Unless you regularly travel through a few particular parts of town, you may think that prostitution isn’t much of a problem in Fort Worth because you don’t see those women on the street. But these days, most prostitutes and pimps don’t work the streets. Like any other 21st-century business, they advertise online.
The local law enforcement officer said there are thousands of prostitutes in Fort Worth, almost all of them working in strip clubs, bars, and other businesses that double as brothels.
The largest single source of commercial sex workers is the “adult” section of backpage.com and, locally, the classified ads in the back pages of Fort Worth Weekly, the officer said. Customers contact the women through the ads and arrange a place to meet, usually at a local massage parlor.
Many so-called massage parlors are actually prostitution businesses, the officer said. The premises look like those of a legitimate business with a steady stream of customers. The owners hire and train workers, keep up with the schedule of clients, and take a cut of the proceeds.
According to the city, there are only 18 licensed sexually oriented businesses in Fort Worth, mostly strip clubs and adult bookstores. But if Houston’s example proves true, there may be many more operating without a license.
In Houston, Laster said, she found 11 licensed sexually oriented businesses, but hundreds more operating outside the law.
The Fort Worth law enforcement officer said strip clubs, not surprisingly, are hot spots for prostitution. He believes the exotic dancers’ lifestyles makes those women particularly susceptible to pimps, who know how to find out what is missing in a woman’s life and fulfill that need.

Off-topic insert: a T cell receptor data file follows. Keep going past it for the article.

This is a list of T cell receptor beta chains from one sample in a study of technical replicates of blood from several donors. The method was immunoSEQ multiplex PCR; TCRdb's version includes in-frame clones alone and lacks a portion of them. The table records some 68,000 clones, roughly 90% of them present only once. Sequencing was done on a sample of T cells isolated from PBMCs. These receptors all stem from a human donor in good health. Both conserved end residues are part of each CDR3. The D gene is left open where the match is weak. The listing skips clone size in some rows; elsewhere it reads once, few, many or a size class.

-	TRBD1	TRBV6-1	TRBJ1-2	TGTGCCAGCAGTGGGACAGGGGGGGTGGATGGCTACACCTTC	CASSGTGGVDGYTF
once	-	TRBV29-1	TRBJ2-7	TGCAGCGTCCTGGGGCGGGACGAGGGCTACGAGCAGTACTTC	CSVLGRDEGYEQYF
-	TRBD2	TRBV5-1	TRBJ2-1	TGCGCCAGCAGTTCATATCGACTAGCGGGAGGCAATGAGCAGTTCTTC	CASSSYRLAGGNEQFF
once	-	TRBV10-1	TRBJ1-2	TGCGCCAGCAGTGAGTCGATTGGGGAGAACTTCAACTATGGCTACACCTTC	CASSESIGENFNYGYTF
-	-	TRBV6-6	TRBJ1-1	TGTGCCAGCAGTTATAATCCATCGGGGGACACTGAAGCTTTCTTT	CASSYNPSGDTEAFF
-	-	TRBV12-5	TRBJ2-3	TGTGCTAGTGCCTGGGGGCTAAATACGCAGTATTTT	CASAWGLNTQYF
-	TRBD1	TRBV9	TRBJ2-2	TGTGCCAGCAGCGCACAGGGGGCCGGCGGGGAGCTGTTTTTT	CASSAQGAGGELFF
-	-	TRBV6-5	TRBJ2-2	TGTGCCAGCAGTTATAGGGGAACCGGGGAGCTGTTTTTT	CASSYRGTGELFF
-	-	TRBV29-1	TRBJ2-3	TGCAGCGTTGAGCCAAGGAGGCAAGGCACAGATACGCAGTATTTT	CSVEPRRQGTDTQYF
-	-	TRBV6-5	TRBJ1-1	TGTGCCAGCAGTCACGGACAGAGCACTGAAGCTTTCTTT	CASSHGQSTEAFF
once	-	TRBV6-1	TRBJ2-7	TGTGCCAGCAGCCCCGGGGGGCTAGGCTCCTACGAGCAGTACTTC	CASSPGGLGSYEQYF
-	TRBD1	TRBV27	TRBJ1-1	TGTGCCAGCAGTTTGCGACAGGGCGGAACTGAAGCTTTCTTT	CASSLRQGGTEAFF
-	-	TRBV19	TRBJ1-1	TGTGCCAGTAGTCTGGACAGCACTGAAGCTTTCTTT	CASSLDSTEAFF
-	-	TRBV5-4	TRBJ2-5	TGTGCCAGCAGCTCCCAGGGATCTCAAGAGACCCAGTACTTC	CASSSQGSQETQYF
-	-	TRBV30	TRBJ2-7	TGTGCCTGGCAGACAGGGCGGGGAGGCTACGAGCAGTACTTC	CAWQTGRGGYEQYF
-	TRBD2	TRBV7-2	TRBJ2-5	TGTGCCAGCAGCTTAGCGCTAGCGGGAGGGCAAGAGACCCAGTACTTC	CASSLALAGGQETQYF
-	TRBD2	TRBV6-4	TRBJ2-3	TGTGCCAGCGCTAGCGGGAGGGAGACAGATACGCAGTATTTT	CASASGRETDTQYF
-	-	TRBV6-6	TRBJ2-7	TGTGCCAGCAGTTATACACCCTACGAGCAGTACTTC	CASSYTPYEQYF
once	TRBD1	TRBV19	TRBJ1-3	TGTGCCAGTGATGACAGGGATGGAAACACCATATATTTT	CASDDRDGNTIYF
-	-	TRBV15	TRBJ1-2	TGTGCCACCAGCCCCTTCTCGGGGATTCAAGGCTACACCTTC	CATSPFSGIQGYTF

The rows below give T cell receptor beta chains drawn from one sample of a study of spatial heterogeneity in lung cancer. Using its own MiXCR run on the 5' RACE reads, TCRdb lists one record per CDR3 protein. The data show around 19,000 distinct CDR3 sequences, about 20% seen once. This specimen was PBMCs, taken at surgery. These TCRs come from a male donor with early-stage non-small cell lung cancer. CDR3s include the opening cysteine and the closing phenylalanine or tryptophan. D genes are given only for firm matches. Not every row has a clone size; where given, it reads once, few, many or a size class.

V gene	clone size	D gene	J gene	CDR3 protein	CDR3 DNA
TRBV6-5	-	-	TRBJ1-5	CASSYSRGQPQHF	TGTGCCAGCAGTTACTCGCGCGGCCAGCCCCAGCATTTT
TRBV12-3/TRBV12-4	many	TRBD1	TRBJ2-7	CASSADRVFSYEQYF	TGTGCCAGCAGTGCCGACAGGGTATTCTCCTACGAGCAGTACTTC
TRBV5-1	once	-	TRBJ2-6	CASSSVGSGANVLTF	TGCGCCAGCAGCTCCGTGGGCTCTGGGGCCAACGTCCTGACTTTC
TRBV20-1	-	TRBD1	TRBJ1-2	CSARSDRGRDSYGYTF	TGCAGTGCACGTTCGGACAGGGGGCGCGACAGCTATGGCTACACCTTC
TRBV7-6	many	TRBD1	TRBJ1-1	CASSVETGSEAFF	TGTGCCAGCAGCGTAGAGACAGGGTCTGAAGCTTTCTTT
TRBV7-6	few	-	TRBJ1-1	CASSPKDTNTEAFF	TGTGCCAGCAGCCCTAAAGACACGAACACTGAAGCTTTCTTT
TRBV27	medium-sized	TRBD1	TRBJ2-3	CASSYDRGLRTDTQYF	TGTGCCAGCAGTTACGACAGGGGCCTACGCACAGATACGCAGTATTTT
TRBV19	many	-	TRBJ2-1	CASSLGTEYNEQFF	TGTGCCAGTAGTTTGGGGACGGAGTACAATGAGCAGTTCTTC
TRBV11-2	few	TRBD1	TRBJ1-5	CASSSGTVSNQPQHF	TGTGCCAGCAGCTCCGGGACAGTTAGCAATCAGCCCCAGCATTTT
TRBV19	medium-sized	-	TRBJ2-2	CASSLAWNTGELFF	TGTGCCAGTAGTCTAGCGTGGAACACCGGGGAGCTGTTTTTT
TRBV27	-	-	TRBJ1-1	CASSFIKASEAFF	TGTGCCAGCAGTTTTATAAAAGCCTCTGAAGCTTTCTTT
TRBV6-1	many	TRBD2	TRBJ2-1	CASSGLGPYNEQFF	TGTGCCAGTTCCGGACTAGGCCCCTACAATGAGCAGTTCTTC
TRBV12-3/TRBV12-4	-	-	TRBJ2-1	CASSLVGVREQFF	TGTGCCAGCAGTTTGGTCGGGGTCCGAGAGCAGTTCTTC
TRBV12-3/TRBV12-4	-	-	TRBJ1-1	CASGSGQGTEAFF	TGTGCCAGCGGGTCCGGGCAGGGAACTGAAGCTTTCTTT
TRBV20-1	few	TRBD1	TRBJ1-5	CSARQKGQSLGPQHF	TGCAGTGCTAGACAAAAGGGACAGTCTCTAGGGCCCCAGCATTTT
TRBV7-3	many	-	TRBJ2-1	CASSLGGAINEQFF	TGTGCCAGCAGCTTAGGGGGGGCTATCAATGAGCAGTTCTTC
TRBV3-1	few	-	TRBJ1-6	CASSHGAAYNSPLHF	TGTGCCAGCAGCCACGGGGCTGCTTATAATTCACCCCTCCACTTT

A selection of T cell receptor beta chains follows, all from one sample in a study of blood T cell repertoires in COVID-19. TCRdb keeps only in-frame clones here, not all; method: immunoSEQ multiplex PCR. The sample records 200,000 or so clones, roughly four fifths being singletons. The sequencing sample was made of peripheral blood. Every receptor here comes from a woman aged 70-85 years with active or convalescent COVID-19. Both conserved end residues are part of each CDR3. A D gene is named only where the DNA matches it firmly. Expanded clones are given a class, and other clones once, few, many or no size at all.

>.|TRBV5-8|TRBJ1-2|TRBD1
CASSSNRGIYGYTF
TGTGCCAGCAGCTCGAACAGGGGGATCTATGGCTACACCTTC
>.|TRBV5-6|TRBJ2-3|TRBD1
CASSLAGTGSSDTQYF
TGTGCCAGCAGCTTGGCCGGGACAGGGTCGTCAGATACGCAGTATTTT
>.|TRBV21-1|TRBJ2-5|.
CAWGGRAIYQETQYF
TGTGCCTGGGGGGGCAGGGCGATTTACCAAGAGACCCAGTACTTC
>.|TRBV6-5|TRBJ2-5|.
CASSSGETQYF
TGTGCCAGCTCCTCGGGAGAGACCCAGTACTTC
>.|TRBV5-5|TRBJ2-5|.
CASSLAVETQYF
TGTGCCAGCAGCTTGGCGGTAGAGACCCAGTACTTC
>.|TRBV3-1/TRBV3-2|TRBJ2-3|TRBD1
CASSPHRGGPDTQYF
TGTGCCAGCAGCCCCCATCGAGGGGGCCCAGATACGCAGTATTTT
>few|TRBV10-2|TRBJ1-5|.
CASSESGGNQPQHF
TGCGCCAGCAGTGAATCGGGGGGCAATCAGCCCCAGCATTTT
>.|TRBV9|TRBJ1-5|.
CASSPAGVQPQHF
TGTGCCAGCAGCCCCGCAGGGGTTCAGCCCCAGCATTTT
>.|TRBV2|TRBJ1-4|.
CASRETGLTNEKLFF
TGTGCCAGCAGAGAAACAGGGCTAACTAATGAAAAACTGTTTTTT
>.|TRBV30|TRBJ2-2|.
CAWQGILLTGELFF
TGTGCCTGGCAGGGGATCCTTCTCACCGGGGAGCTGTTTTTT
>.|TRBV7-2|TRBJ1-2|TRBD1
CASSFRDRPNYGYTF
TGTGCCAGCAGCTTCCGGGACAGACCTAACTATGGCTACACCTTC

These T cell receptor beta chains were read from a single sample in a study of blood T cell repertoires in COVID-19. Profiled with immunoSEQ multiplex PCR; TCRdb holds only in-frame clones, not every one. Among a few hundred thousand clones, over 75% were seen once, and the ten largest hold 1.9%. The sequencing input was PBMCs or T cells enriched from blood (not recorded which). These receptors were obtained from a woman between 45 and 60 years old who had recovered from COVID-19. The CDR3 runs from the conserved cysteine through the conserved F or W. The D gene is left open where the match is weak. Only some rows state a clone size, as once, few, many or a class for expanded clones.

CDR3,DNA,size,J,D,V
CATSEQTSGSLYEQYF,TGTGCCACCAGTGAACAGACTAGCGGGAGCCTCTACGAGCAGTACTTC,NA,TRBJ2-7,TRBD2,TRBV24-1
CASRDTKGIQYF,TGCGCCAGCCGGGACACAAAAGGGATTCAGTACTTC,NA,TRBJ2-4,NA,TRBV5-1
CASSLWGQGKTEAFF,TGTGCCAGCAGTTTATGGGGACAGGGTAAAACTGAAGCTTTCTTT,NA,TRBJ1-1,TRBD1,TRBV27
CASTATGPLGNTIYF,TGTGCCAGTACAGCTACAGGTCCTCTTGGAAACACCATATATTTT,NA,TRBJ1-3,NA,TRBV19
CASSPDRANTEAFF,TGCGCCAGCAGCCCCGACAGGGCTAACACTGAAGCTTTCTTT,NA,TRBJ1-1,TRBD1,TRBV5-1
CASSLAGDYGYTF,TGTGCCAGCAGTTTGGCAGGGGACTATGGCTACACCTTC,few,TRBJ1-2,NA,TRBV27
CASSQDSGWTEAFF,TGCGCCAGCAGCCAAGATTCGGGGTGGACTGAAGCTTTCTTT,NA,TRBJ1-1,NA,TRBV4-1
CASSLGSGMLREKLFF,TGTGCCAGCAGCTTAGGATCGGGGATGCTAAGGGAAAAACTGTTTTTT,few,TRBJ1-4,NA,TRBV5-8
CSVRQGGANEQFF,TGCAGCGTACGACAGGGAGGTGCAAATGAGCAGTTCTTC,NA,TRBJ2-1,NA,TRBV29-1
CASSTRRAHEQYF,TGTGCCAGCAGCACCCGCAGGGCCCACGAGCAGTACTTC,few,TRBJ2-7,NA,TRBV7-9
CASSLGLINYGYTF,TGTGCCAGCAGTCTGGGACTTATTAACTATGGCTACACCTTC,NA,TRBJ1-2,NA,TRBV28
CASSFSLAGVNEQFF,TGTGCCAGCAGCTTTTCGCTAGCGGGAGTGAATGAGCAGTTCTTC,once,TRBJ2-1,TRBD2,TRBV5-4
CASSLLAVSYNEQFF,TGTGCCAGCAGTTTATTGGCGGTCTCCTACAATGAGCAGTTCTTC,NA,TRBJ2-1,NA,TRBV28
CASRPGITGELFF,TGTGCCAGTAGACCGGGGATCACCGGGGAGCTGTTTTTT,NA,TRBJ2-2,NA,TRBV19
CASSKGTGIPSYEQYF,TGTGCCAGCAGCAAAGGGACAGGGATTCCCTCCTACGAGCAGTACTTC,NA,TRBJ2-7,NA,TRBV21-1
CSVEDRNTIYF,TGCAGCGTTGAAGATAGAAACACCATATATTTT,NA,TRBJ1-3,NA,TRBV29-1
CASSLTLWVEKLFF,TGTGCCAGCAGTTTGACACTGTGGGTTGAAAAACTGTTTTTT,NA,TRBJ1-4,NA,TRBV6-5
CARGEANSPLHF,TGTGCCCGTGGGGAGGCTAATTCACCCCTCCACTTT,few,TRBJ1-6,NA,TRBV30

Once the pimp has power over a woman, he doesn’t let her go — she’s worth too much money. The officer said that although the women could theoretically provide the evidence needed to convict the pimps of promoting prostitution, the women are seldom willing to testify.
“We have to stop looking at [the prostitute] as the suspect” when those women are in fact the providers of evidence, he said. “You never do that in any other criminal act.
“A lot of people see this [prostitution] as a victimless crime. Seeing a prostitute as a victim is the biggest challenge to society,” the officer said.
Five years ago, Rebekah, 33, escaped the man who had been threatening to kill her since she was 17.
She asked to be identified only by her first name. She still fears for her life.
Rebekah was the teenage girl you see riding around with friends — windows down, music blaring, talking about the boys she would meet. She was a cheerleader in middle school, a soccer player, and a tomboy growing up with older brothers in the suburbs of Fort Worth.
Her parents were doting, successful, and protective. As a teenager, she started rebelling. She snuck out of a church lock-in at a bowling alley and got raped for the first time. She told no one about it, but the trauma led her to start stealing and experimenting with drugs, which got her arrested. She ran away at 16 and was sent to a Christian reform school in East Texas called Holy Highway. First chance she got, she broke out. She lived with drug dealers on the streets in North Texas and became addicted to drugs.
The dealer she was living with told her that she had to start pulling her own weight. So she got a job as a stripper at Dreams Gentlemen’s Club in Dallas, even though she was just 17.
After a few weeks, she met a cute guy at the club and moved in with him on one condition: that she could smoke pot every day. He said that was OK.
The second night she was with her “boyfriend,” she found herself in the back of a car with three other girls on Harry Hines Boulevard being given a lesson on how to get paid for sex.
“That lasted two months before I wanted to kill myself,” Rebekah said. But she didn’t have anywhere else to go. “I felt like my family was dead to me.”
One night, outside a bar on Harry Hines, Rebekah met a man who would change her life forever. She ran away to live with him in a luxurious 5,000-square-foot house in Denton. During the months leading up to her 18th birthday, the “family” of girls at the house encouraged her to stop doing drugs and start taking better care of her body.